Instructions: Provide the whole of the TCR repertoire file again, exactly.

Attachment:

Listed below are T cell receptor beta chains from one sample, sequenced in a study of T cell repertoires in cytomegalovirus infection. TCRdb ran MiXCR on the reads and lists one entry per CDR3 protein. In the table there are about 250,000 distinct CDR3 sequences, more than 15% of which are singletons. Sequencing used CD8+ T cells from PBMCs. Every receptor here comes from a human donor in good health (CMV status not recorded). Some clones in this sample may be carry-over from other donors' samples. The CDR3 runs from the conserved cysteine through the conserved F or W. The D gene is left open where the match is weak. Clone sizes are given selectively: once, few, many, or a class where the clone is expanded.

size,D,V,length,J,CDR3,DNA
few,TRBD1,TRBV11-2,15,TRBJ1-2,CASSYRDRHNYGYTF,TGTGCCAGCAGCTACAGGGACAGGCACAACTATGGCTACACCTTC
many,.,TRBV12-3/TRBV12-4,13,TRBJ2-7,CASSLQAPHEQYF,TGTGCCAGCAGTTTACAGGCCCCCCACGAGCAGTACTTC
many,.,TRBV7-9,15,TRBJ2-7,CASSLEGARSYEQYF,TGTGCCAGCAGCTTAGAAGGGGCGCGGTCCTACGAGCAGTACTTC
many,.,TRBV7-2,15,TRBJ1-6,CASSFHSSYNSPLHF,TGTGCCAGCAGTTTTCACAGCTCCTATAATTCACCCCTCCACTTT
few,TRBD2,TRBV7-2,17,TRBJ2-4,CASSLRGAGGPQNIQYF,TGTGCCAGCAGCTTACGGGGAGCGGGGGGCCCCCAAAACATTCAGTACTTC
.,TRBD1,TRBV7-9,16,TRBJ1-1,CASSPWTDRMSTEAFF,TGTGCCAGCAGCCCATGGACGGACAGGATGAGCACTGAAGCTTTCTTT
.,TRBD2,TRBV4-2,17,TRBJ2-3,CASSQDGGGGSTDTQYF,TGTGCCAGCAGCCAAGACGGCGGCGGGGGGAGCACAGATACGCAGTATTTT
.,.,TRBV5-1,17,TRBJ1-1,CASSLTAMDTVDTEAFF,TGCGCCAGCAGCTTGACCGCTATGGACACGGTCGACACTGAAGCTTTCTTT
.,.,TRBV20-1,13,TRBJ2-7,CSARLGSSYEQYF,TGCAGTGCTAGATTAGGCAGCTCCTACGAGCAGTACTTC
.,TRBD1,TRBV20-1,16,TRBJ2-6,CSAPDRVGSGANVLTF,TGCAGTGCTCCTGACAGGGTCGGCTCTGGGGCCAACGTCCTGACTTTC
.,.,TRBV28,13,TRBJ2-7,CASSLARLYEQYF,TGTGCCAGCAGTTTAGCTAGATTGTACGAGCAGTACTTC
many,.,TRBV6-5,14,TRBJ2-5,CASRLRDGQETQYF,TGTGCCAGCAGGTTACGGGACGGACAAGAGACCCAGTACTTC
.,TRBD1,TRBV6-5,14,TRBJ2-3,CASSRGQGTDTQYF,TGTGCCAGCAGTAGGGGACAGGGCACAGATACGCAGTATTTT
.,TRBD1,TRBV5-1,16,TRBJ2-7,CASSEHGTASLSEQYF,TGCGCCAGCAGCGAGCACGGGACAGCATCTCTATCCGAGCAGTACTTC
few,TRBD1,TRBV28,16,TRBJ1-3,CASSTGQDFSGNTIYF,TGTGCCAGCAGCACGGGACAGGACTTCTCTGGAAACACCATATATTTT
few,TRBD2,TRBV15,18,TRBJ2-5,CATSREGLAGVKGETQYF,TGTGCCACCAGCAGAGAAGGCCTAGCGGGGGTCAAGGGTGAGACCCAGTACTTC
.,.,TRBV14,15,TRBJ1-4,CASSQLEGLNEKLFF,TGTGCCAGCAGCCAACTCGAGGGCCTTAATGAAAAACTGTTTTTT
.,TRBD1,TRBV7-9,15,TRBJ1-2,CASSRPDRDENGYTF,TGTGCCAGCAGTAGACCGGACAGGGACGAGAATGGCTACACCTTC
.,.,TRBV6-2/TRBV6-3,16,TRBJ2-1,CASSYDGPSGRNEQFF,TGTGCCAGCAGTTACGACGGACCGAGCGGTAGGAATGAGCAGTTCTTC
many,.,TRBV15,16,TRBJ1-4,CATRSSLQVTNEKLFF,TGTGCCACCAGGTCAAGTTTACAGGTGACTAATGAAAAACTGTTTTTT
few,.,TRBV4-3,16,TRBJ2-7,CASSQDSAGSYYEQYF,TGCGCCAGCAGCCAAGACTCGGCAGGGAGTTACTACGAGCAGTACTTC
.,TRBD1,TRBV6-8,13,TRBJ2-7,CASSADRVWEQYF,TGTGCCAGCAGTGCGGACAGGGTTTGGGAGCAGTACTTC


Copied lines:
Listed below are T cell receptor beta chains from one sample, sequenced in a study of T cell repertoires in cytomegalovirus infection. TCRdb ran MiXCR on the reads and lists one entry per CDR3 protein. In the table there are about 250,000 distinct CDR3 sequences, more than 15% of which are singletons. Sequencing used CD8+ T cells from PBMCs. Every receptor here comes from a human donor in good health (CMV status not recorded). Some clones in this sample may be carry-over from other donors' samples. The CDR3 runs from the conserved cysteine through the conserved F or W. The D gene is left open where the match is weak. Clone sizes are given selectively: once, few, many, or a class where the clone is expanded.

size,D,V,length,J,CDR3,DNA
few,TRBD1,TRBV11-2,15,TRBJ1-2,CASSYRDRHNYGYTF,TGTGCCAGCAGCTACAGGGACAGGCACAACTATGGCTACACCTTC
many,.,TRBV12-3/TRBV12-4,13,TRBJ2-7,CASSLQAPHEQYF,TGTGCCAGCAGTTTACAGGCCCCCCACGAGCAGTACTTC
many,.,TRBV7-9,15,TRBJ2-7,CASSLEGARSYEQYF,TGTGCCAGCAGCTTAGAAGGGGCGCGGTCCTACGAGCAGTACTTC
many,.,TRBV7-2,15,TRBJ1-6,CASSFHSSYNSPLHF,TGTGCCAGCAGTTTTCACAGCTCCTATAATTCACCCCTCCACTTT
few,TRBD2,TRBV7-2,17,TRBJ2-4,CASSLRGAGGPQNIQYF,TGTGCCAGCAGCTTACGGGGAGCGGGGGGCCCCCAAAACATTCAGTACTTC
.,TRBD1,TRBV7-9,16,TRBJ1-1,CASSPWTDRMSTEAFF,TGTGCCAGCAGCCCATGGACGGACAGGATGAGCACTGAAGCTTTCTTT
.,TRBD2,TRBV4-2,17,TRBJ2-3,CASSQDGGGGSTDTQYF,TGTGCCAGCAGCCAAGACGGCGGCGGGGGGAGCACAGATACGCAGTATTTT
.,.,TRBV5-1,17,TRBJ1-1,CASSLTAMDTVDTEAFF,TGCGCCAGCAGCTTGACCGCTATGGACACGGTCGACACTGAAGCTTTCTTT
.,.,TRBV20-1,13,TRBJ2-7,CSARLGSSYEQYF,TGCAGTGCTAGATTAGGCAGCTCCTACGAGCAGTACTTC
.,TRBD1,TRBV20-1,16,TRBJ2-6,CSAPDRVGSGANVLTF,TGCAGTGCTCCTGACAGGGTCGGCTCTGGGGCCAACGTCCTGACTTTC
.,.,TRBV28,13,TRBJ2-7,CASSLARLYEQYF,TGTGCCAGCAGTTTAGCTAGATTGTACGAGCAGTACTTC
many,.,TRBV6-5,14,TRBJ2-5,CASRLRDGQETQYF,TGTGCCAGCAGGTTACGGGACGGACAAGAGACCCAGTACTTC
.,TRBD1,TRBV6-5,14,TRBJ2-3,CASSRGQGTDTQYF,TGTGCCAGCAGTAGGGGACAGGGCACAGATACGCAGTATTTT
.,TRBD1,TRBV5-1,16,TRBJ2-7,CASSEHGTASLSEQYF,TGCGCCAGCAGCGAGCACGGGACAGCATCTCTATCCGAGCAGTACTTC
few,TRBD1,TRBV28,16,TRBJ1-3,CASSTGQDFSGNTIYF,TGTGCCAGCAGCACGGGACAGGACTTCTCTGGAAACACCATATATTTT
few,TRBD2,TRBV15,18,TRBJ2-5,CATSREGLAGVKGETQYF,TGTGCCACCAGCAGAGAAGGCCTAGCGGGGGTCAAGGGTGAGACCCAGTACTTC
.,.,TRBV14,15,TRBJ1-4,CASSQLEGLNEKLFF,TGTGCCAGCAGCCAACTCGAGGGCCTTAATGAAAAACTGTTTTTT
.,TRBD1,TRBV7-9,15,TRBJ1-2,CASSRPDRDENGYTF,TGTGCCAGCAGTAGACCGGACAGGGACGAGAATGGCTACACCTTC
.,.,TRBV6-2/TRBV6-3,16,TRBJ2-1,CASSYDGPSGRNEQFF,TGTGCCAGCAGTTACGACGGACCGAGCGGTAGGAATGAGCAGTTCTTC
many,.,TRBV15,16,TRBJ1-4,CATRSSLQVTNEKLFF,TGTGCCACCAGGTCAAGTTTACAGGTGACTAATGAAAAACTGTTTTTT
few,.,TRBV4-3,16,TRBJ2-7,CASSQDSAGSYYEQYF,TGCGCCAGCAGCCAAGACTCGGCAGGGAGTTACTACGAGCAGTACTTC
.,TRBD1,TRBV6-8,13,TRBJ2-7,CASSADRVWEQYF,TGTGCCAGCAGTGCGGACAGGGTTTGGGAGCAGTACTTC